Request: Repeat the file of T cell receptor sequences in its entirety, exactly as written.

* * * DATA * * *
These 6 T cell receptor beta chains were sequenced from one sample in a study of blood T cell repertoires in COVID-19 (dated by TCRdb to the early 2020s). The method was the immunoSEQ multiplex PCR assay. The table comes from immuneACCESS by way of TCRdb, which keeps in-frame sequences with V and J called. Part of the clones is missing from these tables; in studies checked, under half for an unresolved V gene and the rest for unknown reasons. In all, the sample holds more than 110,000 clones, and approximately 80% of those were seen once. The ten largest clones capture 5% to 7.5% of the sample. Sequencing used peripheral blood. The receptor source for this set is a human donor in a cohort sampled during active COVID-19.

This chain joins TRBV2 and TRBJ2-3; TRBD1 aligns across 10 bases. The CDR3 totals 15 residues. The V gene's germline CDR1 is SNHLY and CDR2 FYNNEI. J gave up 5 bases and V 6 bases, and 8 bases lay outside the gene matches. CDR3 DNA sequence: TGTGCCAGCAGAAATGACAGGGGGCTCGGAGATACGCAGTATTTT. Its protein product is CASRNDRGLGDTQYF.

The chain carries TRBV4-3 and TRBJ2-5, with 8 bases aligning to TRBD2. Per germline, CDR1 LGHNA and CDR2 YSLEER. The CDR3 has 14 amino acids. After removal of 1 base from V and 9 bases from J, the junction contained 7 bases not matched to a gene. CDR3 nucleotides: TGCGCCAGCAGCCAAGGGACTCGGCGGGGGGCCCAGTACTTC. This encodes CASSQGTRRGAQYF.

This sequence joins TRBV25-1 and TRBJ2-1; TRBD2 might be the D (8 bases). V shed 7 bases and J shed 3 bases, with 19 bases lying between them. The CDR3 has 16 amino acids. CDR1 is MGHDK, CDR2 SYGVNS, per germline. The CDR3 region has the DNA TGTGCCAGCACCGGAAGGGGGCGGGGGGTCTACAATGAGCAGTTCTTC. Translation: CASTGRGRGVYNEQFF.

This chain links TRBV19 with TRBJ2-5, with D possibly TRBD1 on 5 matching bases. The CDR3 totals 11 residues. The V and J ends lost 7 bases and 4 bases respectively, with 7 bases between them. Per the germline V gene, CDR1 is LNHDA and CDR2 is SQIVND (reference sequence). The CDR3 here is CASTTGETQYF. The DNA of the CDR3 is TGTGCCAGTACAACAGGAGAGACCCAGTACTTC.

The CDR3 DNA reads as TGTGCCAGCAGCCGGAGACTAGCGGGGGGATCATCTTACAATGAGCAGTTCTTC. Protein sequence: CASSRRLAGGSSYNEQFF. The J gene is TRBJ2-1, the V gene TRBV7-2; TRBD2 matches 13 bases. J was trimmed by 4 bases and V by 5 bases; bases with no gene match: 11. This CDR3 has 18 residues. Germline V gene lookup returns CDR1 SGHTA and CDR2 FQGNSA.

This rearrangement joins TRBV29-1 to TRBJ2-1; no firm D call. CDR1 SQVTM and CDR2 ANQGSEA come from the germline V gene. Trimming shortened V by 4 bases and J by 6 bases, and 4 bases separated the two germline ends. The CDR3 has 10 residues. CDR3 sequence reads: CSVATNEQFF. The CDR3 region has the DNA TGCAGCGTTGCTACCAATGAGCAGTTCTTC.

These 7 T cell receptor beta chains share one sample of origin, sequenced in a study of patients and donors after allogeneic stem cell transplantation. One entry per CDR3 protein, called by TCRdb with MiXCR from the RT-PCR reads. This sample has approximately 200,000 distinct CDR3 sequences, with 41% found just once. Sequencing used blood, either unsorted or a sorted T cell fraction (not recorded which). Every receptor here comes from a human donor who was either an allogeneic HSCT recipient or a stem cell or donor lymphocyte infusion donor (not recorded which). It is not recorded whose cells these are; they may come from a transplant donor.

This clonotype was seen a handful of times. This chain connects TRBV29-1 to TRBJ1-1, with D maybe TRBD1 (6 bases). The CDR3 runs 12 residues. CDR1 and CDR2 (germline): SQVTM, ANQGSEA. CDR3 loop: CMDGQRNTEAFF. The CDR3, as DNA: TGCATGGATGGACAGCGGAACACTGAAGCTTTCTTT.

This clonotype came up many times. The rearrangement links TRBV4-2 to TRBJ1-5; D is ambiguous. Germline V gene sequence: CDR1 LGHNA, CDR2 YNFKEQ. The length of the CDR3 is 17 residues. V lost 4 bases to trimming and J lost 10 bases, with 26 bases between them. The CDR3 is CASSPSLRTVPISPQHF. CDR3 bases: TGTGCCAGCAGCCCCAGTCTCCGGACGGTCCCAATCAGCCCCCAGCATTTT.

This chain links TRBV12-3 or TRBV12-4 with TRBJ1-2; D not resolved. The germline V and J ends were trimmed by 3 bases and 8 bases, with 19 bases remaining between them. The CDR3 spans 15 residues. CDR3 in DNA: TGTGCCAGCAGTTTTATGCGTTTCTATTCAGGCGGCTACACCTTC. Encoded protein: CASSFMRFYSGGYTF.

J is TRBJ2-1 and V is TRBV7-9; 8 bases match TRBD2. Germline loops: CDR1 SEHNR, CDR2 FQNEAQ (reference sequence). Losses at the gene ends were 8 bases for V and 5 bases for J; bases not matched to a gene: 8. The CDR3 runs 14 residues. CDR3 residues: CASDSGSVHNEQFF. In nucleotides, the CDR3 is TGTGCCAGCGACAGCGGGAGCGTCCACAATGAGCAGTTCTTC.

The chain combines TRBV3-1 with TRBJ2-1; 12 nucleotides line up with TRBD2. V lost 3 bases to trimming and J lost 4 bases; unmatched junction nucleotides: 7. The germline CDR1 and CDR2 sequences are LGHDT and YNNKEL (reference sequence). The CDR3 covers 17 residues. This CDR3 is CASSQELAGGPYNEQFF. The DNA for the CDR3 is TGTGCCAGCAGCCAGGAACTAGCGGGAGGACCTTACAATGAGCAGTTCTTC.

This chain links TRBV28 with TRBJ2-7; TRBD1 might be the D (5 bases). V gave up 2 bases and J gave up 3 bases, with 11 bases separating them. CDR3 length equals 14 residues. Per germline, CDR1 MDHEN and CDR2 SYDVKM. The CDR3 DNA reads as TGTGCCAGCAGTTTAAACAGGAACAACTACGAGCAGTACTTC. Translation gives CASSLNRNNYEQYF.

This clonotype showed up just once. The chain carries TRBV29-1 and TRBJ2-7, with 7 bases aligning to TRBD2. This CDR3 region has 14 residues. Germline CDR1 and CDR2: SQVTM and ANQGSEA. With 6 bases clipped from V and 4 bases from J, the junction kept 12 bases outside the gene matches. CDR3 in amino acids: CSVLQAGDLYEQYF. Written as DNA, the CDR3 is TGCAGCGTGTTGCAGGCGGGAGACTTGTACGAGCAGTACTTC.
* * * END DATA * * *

These 6 T cell receptor beta chains were sequenced from one sample in a study of blood T cell repertoires in COVID-19 (dated by TCRdb to the early 2020s). The method was the immunoSEQ multiplex PCR assay. The table comes from immuneACCESS by way of TCRdb, which keeps in-frame sequences with V and J called. Part of the clones is missing from these tables; in studies checked, under half for an unresolved V gene and the rest for unknown reasons. In all, the sample holds more than 110,000 clones, and approximately 80% of those were seen once. The ten largest clones capture 5% to 7.5% of the sample. Sequencing used peripheral blood. The receptor source for this set is a human donor in a cohort sampled during active COVID-19.

This chain joins TRBV2 and TRBJ2-3; TRBD1 aligns across 10 bases. The CDR3 totals 15 residues. The V gene's germline CDR1 is SNHLY and CDR2 FYNNEI. J gave up 5 bases and V 6 bases, and 8 bases lay outside the gene matches. CDR3 DNA sequence: TGTGCCAGCAGAAATGACAGGGGGCTCGGAGATACGCAGTATTTT. Its protein product is CASRNDRGLGDTQYF.

The chain carries TRBV4-3 and TRBJ2-5, with 8 bases aligning to TRBD2. Per germline, CDR1 LGHNA and CDR2 YSLEER. The CDR3 has 14 amino acids. After removal of 1 base from V and 9 bases from J, the junction contained 7 bases not matched to a gene. CDR3 nucleotides: TGCGCCAGCAGCCAAGGGACTCGGCGGGGGGCCCAGTACTTC. This encodes CASSQGTRRGAQYF.

This sequence joins TRBV25-1 and TRBJ2-1; TRBD2 might be the D (8 bases). V shed 7 bases and J shed 3 bases, with 19 bases lying between them. The CDR3 has 16 amino acids. CDR1 is MGHDK, CDR2 SYGVNS, per germline. The CDR3 region has the DNA TGTGCCAGCACCGGAAGGGGGCGGGGGGTCTACAATGAGCAGTTCTTC. Translation: CASTGRGRGVYNEQFF.

This chain links TRBV19 with TRBJ2-5, with D possibly TRBD1 on 5 matching bases. The CDR3 totals 11 residues. The V and J ends lost 7 bases and 4 bases respectively, with 7 bases between them. Per the germline V gene, CDR1 is LNHDA and CDR2 is SQIVND (reference sequence). The CDR3 here is CASTTGETQYF. The DNA of the CDR3 is TGTGCCAGTACAACAGGAGAGACCCAGTACTTC.

The CDR3 DNA reads as TGTGCCAGCAGCCGGAGACTAGCGGGGGGATCATCTTACAATGAGCAGTTCTTC. Protein sequence: CASSRRLAGGSSYNEQFF. The J gene is TRBJ2-1, the V gene TRBV7-2; TRBD2 matches 13 bases. J was trimmed by 4 bases and V by 5 bases; bases with no gene match: 11. This CDR3 has 18 residues. Germline V gene lookup returns CDR1 SGHTA and CDR2 FQGNSA.

This rearrangement joins TRBV29-1 to TRBJ2-1; no firm D call. CDR1 SQVTM and CDR2 ANQGSEA come from the germline V gene. Trimming shortened V by 4 bases and J by 6 bases, and 4 bases separated the two germline ends. The CDR3 has 10 residues. CDR3 sequence reads: CSVATNEQFF. The CDR3 region has the DNA TGCAGCGTTGCTACCAATGAGCAGTTCTTC.

These 7 T cell receptor beta chains share one sample of origin, sequenced in a study of patients and donors after allogeneic stem cell transplantation. One entry per CDR3 protein, called by TCRdb with MiXCR from the RT-PCR reads. This sample has approximately 200,000 distinct CDR3 sequences, with 41% found just once. Sequencing used blood, either unsorted or a sorted T cell fraction (not recorded which). Every receptor here comes from a human donor who was either an allogeneic HSCT recipient or a stem cell or donor lymphocyte infusion donor (not recorded which). It is not recorded whose cells these are; they may come from a transplant donor.

This clonotype was seen a handful of times. This chain connects TRBV29-1 to TRBJ1-1, with D maybe TRBD1 (6 bases). The CDR3 runs 12 residues. CDR1 and CDR2 (germline): SQVTM, ANQGSEA. CDR3 loop: CMDGQRNTEAFF. The CDR3, as DNA: TGCATGGATGGACAGCGGAACACTGAAGCTTTCTTT.

This clonotype came up many times. The rearrangement links TRBV4-2 to TRBJ1-5; D is ambiguous. Germline V gene sequence: CDR1 LGHNA, CDR2 YNFKEQ. The length of the CDR3 is 17 residues. V lost 4 bases to trimming and J lost 10 bases, with 26 bases between them. The CDR3 is CASSPSLRTVPISPQHF. CDR3 bases: TGTGCCAGCAGCCCCAGTCTCCGGACGGTCCCAATCAGCCCCCAGCATTTT.

This chain links TRBV12-3 or TRBV12-4 with TRBJ1-2; D not resolved. The germline V and J ends were trimmed by 3 bases and 8 bases, with 19 bases remaining between them. The CDR3 spans 15 residues. CDR3 in DNA: TGTGCCAGCAGTTTTATGCGTTTCTATTCAGGCGGCTACACCTTC. Encoded protein: CASSFMRFYSGGYTF.

J is TRBJ2-1 and V is TRBV7-9; 8 bases match TRBD2. Germline loops: CDR1 SEHNR, CDR2 FQNEAQ (reference sequence). Losses at the gene ends were 8 bases for V and 5 bases for J; bases not matched to a gene: 8. The CDR3 runs 14 residues. CDR3 residues: CASDSGSVHNEQFF. In nucleotides, the CDR3 is TGTGCCAGCGACAGCGGGAGCGTCCACAATGAGCAGTTCTTC.

The chain combines TRBV3-1 with TRBJ2-1; 12 nucleotides line up with TRBD2. V lost 3 bases to trimming and J lost 4 bases; unmatched junction nucleotides: 7. The germline CDR1 and CDR2 sequences are LGHDT and YNNKEL (reference sequence). The CDR3 covers 17 residues. This CDR3 is CASSQELAGGPYNEQFF. The DNA for the CDR3 is TGTGCCAGCAGCCAGGAACTAGCGGGAGGACCTTACAATGAGCAGTTCTTC.

This chain links TRBV28 with TRBJ2-7; TRBD1 might be the D (5 bases). V gave up 2 bases and J gave up 3 bases, with 11 bases separating them. CDR3 length equals 14 residues. Per germline, CDR1 MDHEN and CDR2 SYDVKM. The CDR3 DNA reads as TGTGCCAGCAGTTTAAACAGGAACAACTACGAGCAGTACTTC. Translation gives CASSLNRNNYEQYF.

This clonotype showed up just once. The chain carries TRBV29-1 and TRBJ2-7, with 7 bases aligning to TRBD2. This CDR3 region has 14 residues. Germline CDR1 and CDR2: SQVTM and ANQGSEA. With 6 bases clipped from V and 4 bases from J, the junction kept 12 bases outside the gene matches. CDR3 in amino acids: CSVLQAGDLYEQYF. Written as DNA, the CDR3 is TGCAGCGTGTTGCAGGCGGGAGACTTGTACGAGCAGTACTTC.